Before I became a photographer, I used the camera on my phone all the time. I took snapshots of family birthday parties, vacation snapshots, and tons of snapshots of my dogs. Anytime something unusual or funny happened, I grabbed my phone and documented it. If I had my nicer DSLR camera out and nearby, I would use that to take photos; however, it never bothered me to take and even post to social media pictures from my camera phone. I was excited to just have photos of those little moments so that I could look back and remember them.
Once I decided to take photography seriously though, things changed. I started only taking pictures with my nice DSLR camera. If I was going to document the moment, I might as well do it right? Right? Also, I became hesitant to post photos to social media that weren't taken with my fancy camera and weren't in amazing lighting. My fear was that, if all of my photos didn't look professional, I wouldn't look like a serious photographer. Instead of simply grabbing my phone which, let's be honest, is almost always attached to me, I would run in the other room to grab my DSLR and the right lens. Of course, by the time I was ready to take the photo, the moment had passed. And trying to get your dog to recreate the adorable sleeping-with-her-tongue-out-with-one-eye-open pose so you can get a photo? Good luck.
What I realized is that I was missing so many moments. Not only was I missing documenting them through photography, I was missing them completely. Instead of noticing the moment and then hurrying to open my camera phone, I was often completely leaving the room to grab my DSLR camera. I also realized that so many of my favorite pictures were ones I took on my phone. They didn't have perfect lighting or composition, but they were captured moments that made me laugh or smile or cry. Sure, my DSLR might have made a nicer photo or better represented my photography skill, but what did that matter if I missed the moment entirely?
One of my favorite pictures of my dog, Rylee, taken just with my camera phone.
This is a photo I snapped quickly on my phone years ago on a walk with my dog. He passed unexpectedly a few years later, and now I'm so glad I took the snapshot. It's not a perfect photo in terms of composition or lighting, but I love it.
I have started taking more photos with my phone lately, and I'm happier for it. I catch more moments and have more memories to look back on. In everyday life, it's often the expression or the memory that matters more than the amount of pixels or the perfect angle. Of course there's a place for professional photography and amazing lighting and composition and I love working to get the perfect photo, but there's also something to be said about just getting the snapshot.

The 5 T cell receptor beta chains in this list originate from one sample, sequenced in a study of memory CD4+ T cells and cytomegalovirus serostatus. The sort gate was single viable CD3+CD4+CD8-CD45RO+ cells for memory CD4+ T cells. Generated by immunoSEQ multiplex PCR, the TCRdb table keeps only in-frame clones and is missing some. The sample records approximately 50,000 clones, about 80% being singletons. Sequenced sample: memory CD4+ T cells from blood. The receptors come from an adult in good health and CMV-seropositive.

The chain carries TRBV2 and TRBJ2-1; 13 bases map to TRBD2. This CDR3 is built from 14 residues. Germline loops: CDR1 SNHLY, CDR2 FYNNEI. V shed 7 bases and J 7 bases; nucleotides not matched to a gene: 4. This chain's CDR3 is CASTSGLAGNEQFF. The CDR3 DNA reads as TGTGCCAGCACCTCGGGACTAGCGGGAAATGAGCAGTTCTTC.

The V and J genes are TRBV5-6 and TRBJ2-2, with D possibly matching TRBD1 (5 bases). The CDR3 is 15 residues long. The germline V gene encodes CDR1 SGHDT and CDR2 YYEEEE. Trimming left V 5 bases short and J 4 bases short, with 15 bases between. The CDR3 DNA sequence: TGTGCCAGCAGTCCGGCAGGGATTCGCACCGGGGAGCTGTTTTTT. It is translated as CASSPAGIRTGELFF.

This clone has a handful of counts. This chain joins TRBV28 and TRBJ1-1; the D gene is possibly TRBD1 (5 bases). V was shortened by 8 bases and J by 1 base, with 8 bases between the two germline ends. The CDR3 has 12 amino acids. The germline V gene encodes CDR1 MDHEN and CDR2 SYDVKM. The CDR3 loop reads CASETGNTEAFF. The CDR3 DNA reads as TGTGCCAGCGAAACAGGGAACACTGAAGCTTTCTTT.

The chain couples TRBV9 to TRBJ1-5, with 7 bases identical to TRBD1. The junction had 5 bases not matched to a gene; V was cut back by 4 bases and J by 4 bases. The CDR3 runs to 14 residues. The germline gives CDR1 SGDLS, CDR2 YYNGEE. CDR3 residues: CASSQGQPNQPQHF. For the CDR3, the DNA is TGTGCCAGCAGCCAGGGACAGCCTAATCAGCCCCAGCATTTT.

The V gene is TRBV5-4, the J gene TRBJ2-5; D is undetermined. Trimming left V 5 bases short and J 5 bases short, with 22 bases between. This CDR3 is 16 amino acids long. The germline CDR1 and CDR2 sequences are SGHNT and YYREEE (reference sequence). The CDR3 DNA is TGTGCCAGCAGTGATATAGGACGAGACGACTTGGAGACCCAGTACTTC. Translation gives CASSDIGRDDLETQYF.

I recently heard the expression "the best camera is the one you have with you," and I couldn't agree more. If I have my DSLR with me and I can get the best lighting, I will do that every time. However, if all I have on me is my camera phone, I'm content these days with just taking the snapshot. Rather than worrying about how the photo could have been better, I'm always glad I have the snapshot.
Resources for Taking Better Pictures With Your Camera Phone
If you're interested in taking even better snapshots with your phone's camera, there are tons of resources out there. Even just a little bit of time spent learning how to take better photos with your camera phone can be so valuable because you can get significantly better snapshots of your life and family. This is an area I encourage even non-photographers to learn about so that you can document your life with better photos simply using your camera phone.
One resource I highly recommend checking out is Craftsy. They have two classes focusing on using your phone's camera to take better photos. One is called Mobile Photography: Perfect Photos in Your Pocket by Jack Davis, and the other is Creative iPhoneography Tips and Tricks by Holly Higbee-Jansen. Creativelive is also an amazing resource for photography classes, and they have a class titled iPhoneography by Sally Cox and several other classes targeted at specific camera phones.
If you're looking for a local resource from a Wichita photographer, there is a class on November 5 at The Cottage Market in Wichita, Kansas hosted by Christi Kidd, a Wichita photographer who specializes in birth, newborn, and children's photography. The class is called Life Captured: Cell Phone Style Workshop, and it is an excellent opportunity to get hands-on lessons in taking better photos with your cell phone camera.
Whether you want to take a class to learn more about cell phone photography or not, throw perfect out the window and get out there and take some snapshots. You'll be glad you have the moment documented to remember years from now!